Technology

Human rights advocates hope business leaders used Xi Jinping's visit to lobby for the privacy rights of Chinese citizens

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Xi Jinping and tech CEOs

Chinese President Xi Jinping (front-row-center), poses for a photo with a group of CEOs and other executives at Microsoft's main campus in Redmond, Washington September 23, 2015. 

Credit:

Ted S. Warren/Reuters

Before visiting the White House, Chinese President Xi Jinping met with the CEOs of America’s top tech companies.

The Seattle visit was an obvious opportunity for the companies — which include Amazon and Apple and represent $3 trillion in market capital — to court a potential online market of more than 450 million people in the Communist country.

However, here's what loomed in the background: The sanctions President Barack Obama threatened against China for alleged espionage committed by businesses and individuals in that country, which could make it harder for America to do business with China.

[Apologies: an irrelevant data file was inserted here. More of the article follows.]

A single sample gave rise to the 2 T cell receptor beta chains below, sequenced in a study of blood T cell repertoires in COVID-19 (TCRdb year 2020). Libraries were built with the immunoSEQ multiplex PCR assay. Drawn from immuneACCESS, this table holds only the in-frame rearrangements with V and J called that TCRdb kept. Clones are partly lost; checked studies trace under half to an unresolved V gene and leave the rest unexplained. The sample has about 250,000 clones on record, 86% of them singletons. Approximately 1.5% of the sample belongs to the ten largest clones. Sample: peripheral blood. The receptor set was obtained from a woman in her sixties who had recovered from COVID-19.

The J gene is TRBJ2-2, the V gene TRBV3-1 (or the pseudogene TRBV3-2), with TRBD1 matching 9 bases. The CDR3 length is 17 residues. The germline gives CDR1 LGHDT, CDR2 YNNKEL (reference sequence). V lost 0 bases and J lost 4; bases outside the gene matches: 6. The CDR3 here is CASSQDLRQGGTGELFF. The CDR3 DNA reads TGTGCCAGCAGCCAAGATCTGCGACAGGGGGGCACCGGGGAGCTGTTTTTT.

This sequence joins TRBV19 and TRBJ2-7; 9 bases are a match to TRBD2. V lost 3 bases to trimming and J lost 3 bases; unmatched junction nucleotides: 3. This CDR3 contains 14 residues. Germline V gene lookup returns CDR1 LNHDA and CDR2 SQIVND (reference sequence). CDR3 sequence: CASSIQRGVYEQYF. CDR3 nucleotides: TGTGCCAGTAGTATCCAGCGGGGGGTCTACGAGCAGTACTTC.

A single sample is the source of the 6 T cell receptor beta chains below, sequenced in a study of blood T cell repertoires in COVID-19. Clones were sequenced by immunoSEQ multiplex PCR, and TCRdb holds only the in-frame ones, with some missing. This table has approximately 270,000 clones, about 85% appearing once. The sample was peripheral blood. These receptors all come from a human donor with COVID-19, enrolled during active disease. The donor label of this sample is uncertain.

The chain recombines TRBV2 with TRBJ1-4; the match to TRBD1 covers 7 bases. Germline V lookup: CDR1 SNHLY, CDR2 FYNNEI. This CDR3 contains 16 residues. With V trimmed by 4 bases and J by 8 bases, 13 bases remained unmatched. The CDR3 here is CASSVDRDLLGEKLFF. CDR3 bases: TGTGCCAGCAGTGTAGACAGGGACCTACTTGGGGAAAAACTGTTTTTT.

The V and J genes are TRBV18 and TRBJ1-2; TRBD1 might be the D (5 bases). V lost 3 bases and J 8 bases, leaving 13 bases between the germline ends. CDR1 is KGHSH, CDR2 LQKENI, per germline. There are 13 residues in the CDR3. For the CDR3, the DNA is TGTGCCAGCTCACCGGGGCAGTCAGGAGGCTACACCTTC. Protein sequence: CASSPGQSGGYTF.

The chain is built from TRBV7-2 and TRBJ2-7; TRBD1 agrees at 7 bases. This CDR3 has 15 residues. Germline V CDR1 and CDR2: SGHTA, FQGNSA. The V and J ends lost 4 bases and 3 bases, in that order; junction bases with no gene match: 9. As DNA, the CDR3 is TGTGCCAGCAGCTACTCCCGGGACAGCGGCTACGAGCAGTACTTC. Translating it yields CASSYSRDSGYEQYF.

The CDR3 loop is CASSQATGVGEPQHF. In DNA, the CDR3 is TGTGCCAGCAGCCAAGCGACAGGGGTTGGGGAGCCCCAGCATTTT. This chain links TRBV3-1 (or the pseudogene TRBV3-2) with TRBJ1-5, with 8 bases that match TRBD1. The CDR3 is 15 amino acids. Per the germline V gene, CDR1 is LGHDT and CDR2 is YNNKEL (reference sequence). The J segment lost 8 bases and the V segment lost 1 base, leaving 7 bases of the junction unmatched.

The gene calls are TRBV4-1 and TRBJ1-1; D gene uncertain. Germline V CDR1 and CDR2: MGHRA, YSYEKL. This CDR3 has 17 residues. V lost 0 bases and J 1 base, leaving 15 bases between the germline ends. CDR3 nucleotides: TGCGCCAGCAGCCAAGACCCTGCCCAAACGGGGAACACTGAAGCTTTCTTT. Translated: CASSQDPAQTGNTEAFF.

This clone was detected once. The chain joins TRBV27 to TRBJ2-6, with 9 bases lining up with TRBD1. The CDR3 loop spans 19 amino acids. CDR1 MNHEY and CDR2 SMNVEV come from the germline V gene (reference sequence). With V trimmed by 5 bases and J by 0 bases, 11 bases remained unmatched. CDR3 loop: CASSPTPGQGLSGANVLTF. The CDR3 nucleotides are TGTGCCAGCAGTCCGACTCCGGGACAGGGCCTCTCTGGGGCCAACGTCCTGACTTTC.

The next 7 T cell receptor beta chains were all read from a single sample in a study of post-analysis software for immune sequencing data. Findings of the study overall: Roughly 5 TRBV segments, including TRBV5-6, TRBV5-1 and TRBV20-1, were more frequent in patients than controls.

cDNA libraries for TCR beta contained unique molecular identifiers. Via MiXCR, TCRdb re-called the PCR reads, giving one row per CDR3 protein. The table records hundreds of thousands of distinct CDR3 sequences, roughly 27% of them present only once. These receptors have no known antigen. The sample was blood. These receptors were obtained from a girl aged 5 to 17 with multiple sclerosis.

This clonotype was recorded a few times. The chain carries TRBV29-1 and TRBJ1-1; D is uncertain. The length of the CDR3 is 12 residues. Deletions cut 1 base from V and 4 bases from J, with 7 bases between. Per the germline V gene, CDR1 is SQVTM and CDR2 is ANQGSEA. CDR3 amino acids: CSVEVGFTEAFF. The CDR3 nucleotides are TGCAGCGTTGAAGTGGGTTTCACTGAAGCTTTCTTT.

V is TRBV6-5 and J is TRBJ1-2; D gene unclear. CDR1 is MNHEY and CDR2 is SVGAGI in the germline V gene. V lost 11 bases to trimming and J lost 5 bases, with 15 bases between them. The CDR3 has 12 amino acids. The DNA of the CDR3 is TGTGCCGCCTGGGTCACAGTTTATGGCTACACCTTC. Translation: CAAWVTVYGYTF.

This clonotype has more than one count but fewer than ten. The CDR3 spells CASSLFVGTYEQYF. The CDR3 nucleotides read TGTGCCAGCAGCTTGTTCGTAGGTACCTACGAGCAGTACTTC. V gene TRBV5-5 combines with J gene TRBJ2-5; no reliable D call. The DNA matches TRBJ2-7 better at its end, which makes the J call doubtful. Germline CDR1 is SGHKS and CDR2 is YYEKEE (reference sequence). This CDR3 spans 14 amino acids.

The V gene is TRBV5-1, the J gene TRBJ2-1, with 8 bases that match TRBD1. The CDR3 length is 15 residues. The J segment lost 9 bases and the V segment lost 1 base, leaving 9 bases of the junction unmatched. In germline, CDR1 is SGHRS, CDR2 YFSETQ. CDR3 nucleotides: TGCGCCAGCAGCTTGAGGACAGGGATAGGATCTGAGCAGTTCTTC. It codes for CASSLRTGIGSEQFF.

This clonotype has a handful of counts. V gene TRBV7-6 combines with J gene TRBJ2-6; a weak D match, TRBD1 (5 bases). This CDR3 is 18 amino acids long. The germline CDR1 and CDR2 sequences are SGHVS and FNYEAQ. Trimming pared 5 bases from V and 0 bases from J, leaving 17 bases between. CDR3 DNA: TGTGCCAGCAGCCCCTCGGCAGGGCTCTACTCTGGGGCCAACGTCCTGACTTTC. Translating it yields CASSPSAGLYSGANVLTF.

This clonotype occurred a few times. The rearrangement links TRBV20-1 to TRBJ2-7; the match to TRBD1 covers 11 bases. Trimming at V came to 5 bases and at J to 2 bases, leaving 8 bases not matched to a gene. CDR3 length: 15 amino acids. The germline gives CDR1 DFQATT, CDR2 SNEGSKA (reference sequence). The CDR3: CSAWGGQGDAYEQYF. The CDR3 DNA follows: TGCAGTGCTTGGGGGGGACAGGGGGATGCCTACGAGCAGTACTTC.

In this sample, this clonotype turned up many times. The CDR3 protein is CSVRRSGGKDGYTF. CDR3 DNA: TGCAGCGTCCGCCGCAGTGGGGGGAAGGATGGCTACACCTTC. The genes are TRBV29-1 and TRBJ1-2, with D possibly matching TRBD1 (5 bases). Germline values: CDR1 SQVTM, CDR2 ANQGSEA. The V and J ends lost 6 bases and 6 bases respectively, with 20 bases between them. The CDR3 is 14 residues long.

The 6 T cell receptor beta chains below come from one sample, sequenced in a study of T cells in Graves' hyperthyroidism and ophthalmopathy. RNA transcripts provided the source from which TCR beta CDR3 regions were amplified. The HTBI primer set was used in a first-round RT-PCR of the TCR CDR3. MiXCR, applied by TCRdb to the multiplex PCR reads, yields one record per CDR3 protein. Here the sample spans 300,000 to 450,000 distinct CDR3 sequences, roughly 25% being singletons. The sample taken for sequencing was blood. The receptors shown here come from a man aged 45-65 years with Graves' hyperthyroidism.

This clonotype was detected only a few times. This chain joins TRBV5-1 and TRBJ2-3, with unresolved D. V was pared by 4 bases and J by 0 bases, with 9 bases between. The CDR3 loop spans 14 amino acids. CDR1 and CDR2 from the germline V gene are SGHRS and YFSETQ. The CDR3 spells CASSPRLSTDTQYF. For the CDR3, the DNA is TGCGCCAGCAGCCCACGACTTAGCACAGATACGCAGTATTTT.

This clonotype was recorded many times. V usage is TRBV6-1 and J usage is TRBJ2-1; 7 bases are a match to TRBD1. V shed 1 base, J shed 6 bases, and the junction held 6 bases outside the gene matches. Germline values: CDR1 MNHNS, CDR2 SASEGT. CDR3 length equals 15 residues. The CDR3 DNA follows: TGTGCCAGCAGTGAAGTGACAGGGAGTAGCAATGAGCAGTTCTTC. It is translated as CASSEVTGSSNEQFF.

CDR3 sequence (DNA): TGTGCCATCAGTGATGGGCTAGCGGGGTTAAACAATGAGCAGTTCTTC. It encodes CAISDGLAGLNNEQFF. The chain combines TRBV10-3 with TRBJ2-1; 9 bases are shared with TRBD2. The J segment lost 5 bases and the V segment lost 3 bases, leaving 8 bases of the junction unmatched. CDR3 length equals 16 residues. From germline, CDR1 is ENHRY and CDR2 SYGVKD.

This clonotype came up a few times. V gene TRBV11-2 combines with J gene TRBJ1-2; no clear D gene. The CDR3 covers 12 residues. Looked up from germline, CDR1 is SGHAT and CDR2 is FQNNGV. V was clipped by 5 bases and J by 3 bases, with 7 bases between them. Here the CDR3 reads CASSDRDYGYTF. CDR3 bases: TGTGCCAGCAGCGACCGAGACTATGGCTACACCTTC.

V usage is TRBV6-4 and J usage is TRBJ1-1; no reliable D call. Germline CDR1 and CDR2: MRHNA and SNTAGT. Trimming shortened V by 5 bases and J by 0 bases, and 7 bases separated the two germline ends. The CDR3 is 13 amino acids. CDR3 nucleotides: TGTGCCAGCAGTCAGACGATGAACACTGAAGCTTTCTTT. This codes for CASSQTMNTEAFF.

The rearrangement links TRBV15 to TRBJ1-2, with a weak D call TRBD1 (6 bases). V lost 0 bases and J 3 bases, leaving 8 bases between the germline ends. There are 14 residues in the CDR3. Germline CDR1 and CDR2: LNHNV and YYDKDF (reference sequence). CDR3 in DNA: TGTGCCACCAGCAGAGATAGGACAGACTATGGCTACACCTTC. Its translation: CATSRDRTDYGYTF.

And some saw the visit as an opportunity to raise larger issues, including the human rights violations reportedly committed by China as well as its systemic censorship. Sophie Richardson, China director of Human Rights Watch, would like American companies to lobby China for the privacy rights of its citizens, the same way they did the US government.

“We also want them to commit publicly to not enabling or participating in Chinese government efforts to censor online speech,” Richardson said.

She has also cautioned companies against storing their information on servers in China, which could be more vulnerable to surveillance, resulting in a lower standard globally.

That’s the conundrum, according to Rich Ellings, president of the Bureau of Asian Research, a nonpartisan think tank informing US-Asia policy. “The people in those companies totally agree with the values, and at the same time they have got to make some money,” said Ellings. “That’s why it’s not their job first and foremost to base their business decisions on how much progress they can make in bringing freedom to Chinese.” 

The Internet is the biggest threat to China because it is so decentralized, Ellings said, and it’s the job of the policymakers to push it on the issues of surveillance and human rights.

“The stakes are huge,” said Ellings. “The rise of China is both the biggest challenge and the greatest opportunity this century.”

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